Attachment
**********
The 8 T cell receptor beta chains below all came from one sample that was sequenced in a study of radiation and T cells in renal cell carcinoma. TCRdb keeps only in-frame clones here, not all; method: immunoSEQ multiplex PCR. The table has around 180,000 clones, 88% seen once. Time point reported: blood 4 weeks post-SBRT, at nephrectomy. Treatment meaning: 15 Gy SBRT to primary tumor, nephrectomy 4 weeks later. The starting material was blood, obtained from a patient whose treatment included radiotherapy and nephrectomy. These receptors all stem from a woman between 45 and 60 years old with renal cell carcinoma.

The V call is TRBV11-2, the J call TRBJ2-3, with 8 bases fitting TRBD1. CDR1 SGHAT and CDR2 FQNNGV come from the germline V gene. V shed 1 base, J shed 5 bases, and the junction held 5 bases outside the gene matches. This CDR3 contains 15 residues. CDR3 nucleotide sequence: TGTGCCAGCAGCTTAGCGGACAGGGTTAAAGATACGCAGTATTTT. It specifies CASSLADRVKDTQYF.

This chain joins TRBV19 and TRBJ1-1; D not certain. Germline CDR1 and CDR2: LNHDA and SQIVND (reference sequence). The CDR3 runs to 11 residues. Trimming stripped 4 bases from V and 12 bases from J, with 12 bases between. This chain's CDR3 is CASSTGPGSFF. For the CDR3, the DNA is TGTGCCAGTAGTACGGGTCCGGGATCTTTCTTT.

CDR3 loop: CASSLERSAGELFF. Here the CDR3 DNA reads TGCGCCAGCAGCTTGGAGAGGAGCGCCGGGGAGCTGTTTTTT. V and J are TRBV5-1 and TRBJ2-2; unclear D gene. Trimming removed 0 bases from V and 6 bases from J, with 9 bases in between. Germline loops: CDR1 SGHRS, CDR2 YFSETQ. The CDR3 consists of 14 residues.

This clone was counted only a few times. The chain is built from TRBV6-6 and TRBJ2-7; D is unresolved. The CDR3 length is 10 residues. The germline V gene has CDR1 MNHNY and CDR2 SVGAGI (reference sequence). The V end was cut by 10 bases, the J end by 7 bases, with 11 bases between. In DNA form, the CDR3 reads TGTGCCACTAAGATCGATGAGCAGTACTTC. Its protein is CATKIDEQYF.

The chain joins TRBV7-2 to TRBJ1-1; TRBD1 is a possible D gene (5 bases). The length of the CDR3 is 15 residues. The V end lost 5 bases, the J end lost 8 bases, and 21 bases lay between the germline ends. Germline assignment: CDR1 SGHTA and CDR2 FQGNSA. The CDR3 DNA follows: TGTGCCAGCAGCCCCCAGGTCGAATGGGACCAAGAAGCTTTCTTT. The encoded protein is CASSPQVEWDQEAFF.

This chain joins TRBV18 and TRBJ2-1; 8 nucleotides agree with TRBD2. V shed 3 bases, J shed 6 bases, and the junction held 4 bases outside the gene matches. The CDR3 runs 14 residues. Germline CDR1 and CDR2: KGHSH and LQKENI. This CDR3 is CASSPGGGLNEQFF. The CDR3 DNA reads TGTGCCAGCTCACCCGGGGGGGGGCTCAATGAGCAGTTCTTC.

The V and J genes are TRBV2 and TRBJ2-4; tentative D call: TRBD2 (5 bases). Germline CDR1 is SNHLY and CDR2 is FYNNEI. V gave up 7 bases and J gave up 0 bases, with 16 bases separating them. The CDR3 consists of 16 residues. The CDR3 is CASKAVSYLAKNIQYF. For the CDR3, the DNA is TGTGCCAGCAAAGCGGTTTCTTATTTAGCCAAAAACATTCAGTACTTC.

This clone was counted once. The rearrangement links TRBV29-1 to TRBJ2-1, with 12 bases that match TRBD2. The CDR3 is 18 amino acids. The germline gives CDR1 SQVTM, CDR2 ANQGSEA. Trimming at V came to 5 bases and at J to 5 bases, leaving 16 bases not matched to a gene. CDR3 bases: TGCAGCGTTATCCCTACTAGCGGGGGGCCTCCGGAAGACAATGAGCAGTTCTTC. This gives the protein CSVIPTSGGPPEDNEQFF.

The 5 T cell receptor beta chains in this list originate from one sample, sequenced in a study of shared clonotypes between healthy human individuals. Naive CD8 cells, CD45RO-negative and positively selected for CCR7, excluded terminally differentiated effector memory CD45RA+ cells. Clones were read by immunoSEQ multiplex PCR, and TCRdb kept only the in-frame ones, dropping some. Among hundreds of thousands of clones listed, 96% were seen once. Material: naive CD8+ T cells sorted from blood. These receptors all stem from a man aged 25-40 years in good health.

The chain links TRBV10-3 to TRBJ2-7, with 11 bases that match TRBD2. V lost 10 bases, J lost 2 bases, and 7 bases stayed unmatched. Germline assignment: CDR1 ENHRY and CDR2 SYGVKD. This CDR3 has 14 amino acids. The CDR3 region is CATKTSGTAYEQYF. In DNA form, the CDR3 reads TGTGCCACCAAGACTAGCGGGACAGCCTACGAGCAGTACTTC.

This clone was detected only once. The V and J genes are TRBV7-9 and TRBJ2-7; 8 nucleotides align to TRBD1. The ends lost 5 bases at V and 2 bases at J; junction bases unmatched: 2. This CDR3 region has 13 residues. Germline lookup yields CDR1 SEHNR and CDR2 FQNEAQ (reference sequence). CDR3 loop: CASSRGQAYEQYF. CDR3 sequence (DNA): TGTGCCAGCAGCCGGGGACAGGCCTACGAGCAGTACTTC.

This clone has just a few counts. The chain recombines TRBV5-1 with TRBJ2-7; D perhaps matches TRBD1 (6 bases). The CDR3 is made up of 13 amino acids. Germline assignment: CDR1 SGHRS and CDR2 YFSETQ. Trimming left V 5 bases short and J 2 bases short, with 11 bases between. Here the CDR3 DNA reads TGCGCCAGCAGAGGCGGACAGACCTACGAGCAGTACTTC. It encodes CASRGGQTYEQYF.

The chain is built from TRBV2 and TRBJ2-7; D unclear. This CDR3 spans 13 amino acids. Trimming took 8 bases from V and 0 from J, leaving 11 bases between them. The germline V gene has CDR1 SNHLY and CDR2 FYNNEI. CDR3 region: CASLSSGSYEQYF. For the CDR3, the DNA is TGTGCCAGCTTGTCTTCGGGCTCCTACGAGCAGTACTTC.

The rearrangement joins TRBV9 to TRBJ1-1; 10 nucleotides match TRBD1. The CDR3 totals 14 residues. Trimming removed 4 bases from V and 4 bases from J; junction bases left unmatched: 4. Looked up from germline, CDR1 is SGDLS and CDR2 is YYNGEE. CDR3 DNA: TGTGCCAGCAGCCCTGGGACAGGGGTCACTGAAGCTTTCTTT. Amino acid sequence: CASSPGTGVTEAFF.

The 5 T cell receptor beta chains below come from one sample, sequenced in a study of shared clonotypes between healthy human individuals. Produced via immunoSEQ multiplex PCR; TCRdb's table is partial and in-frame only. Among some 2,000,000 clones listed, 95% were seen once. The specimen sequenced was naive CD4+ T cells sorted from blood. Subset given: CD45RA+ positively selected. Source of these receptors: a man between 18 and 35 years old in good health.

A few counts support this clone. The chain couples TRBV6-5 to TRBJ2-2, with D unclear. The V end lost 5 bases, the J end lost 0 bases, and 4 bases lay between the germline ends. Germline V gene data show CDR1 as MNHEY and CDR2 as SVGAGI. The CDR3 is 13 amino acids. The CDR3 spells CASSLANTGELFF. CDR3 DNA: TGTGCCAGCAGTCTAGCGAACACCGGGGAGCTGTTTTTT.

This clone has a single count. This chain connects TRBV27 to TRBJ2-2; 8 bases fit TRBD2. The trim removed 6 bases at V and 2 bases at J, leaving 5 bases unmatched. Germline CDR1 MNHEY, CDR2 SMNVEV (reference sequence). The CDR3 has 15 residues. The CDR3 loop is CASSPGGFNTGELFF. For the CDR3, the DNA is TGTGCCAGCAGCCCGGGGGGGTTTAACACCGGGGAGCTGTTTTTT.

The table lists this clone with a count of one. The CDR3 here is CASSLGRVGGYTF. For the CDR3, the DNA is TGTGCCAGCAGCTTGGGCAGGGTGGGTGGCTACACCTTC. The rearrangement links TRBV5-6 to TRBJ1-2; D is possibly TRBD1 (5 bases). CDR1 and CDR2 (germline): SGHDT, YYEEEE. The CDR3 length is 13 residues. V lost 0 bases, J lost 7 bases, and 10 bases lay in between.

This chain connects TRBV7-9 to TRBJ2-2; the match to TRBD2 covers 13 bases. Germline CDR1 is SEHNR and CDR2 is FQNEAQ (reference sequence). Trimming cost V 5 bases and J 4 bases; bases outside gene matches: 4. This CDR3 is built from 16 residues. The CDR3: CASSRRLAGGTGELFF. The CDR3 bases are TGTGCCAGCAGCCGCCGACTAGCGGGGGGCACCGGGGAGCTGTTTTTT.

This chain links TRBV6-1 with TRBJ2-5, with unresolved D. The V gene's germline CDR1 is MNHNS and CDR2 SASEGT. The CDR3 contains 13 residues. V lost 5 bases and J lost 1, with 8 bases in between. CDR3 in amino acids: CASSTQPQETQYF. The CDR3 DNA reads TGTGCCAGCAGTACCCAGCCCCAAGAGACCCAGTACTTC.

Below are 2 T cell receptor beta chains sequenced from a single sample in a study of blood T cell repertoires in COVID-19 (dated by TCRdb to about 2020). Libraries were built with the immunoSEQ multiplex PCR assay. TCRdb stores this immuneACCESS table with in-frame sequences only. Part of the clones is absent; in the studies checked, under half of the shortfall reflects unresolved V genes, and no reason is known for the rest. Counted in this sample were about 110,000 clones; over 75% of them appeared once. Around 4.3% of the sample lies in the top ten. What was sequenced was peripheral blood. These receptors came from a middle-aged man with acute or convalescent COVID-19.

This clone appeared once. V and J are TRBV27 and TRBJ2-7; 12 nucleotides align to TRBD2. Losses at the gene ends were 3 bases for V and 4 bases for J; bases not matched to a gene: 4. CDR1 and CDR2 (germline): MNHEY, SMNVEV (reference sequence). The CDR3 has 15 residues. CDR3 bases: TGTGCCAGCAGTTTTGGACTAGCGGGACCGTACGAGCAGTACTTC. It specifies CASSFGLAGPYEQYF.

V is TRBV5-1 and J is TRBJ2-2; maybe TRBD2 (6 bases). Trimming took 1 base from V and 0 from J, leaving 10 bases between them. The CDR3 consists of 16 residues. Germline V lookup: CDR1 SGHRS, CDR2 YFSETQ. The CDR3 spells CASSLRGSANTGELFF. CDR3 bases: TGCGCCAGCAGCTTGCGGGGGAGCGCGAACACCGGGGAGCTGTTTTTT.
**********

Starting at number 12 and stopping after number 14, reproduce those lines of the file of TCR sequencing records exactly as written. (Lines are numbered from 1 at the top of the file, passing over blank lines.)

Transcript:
This clone was detected only once. The V and J genes are TRBV7-9 and TRBJ2-7; 8 nucleotides align to TRBD1. The ends lost 5 bases at V and 2 bases at J; junction bases unmatched: 2. This CDR3 region has 13 residues. Germline lookup yields CDR1 SEHNR and CDR2 FQNEAQ (reference sequence). CDR3 loop: CASSRGQAYEQYF. CDR3 sequence (DNA): TGTGCCAGCAGCCGGGGACAGGCCTACGAGCAGTACTTC.

This clone has just a few counts. The chain recombines TRBV5-1 with TRBJ2-7; D perhaps matches TRBD1 (6 bases). The CDR3 is made up of 13 amino acids. Germline assignment: CDR1 SGHRS and CDR2 YFSETQ. Trimming left V 5 bases short and J 2 bases short, with 11 bases between. Here the CDR3 DNA reads TGCGCCAGCAGAGGCGGACAGACCTACGAGCAGTACTTC. It encodes CASRGGQTYEQYF.

The chain is built from TRBV2 and TRBJ2-7; D unclear. This CDR3 spans 13 amino acids. Trimming took 8 bases from V and 0 from J, leaving 11 bases between them. The germline V gene has CDR1 SNHLY and CDR2 FYNNEI. CDR3 region: CASLSSGSYEQYF. For the CDR3, the DNA is TGTGCCAGCTTGTCTTCGGGCTCCTACGAGCAGTACTTC.